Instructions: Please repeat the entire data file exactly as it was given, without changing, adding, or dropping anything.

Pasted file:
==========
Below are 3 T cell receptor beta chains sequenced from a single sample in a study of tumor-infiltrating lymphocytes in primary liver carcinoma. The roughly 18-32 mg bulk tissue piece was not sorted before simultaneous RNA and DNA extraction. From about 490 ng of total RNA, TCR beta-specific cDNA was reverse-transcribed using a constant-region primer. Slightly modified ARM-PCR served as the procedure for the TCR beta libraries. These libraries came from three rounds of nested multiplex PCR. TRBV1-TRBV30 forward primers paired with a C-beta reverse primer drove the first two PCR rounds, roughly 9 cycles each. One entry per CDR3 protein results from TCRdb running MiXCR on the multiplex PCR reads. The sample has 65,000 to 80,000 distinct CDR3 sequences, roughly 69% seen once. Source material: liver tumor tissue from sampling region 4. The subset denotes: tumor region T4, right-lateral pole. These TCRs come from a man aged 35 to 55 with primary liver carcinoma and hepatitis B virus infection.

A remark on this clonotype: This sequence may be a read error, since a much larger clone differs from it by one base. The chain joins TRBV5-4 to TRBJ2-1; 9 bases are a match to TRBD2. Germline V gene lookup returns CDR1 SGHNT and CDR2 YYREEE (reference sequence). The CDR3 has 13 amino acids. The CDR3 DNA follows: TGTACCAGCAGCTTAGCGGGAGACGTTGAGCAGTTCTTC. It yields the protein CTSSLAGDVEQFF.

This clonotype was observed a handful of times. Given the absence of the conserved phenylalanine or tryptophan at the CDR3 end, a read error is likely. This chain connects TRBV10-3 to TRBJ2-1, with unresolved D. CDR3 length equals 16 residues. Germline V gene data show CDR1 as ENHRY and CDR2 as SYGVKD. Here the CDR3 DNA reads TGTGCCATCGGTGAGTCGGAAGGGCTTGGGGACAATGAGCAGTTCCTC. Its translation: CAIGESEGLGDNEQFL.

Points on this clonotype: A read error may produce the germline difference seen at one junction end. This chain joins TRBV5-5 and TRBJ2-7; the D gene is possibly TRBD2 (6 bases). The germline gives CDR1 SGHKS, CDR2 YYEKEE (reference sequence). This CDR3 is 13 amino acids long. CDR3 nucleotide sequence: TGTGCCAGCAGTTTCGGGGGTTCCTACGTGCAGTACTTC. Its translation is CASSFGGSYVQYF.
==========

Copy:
Below are 3 T cell receptor beta chains sequenced from a single sample in a study of tumor-infiltrating lymphocytes in primary liver carcinoma. The roughly 18-32 mg bulk tissue piece was not sorted before simultaneous RNA and DNA extraction. From about 490 ng of total RNA, TCR beta-specific cDNA was reverse-transcribed using a constant-region primer. Slightly modified ARM-PCR served as the procedure for the TCR beta libraries. These libraries came from three rounds of nested multiplex PCR. TRBV1-TRBV30 forward primers paired with a C-beta reverse primer drove the first two PCR rounds, roughly 9 cycles each. One entry per CDR3 protein results from TCRdb running MiXCR on the multiplex PCR reads. The sample has 65,000 to 80,000 distinct CDR3 sequences, roughly 69% seen once. Source material: liver tumor tissue from sampling region 4. The subset denotes: tumor region T4, right-lateral pole. These TCRs come from a man aged 35 to 55 with primary liver carcinoma and hepatitis B virus infection.

A remark on this clonotype: This sequence may be a read error, since a much larger clone differs from it by one base. The chain joins TRBV5-4 to TRBJ2-1; 9 bases are a match to TRBD2. Germline V gene lookup returns CDR1 SGHNT and CDR2 YYREEE (reference sequence). The CDR3 has 13 amino acids. The CDR3 DNA follows: TGTACCAGCAGCTTAGCGGGAGACGTTGAGCAGTTCTTC. It yields the protein CTSSLAGDVEQFF.

This clonotype was observed a handful of times. Given the absence of the conserved phenylalanine or tryptophan at the CDR3 end, a read error is likely. This chain connects TRBV10-3 to TRBJ2-1, with unresolved D. CDR3 length equals 16 residues. Germline V gene data show CDR1 as ENHRY and CDR2 as SYGVKD. Here the CDR3 DNA reads TGTGCCATCGGTGAGTCGGAAGGGCTTGGGGACAATGAGCAGTTCCTC. Its translation: CAIGESEGLGDNEQFL.

Points on this clonotype: A read error may produce the germline difference seen at one junction end. This chain joins TRBV5-5 and TRBJ2-7; the D gene is possibly TRBD2 (6 bases). The germline gives CDR1 SGHKS, CDR2 YYEKEE (reference sequence). This CDR3 is 13 amino acids long. CDR3 nucleotide sequence: TGTGCCAGCAGTTTCGGGGGTTCCTACGTGCAGTACTTC. Its translation is CASSFGGSYVQYF.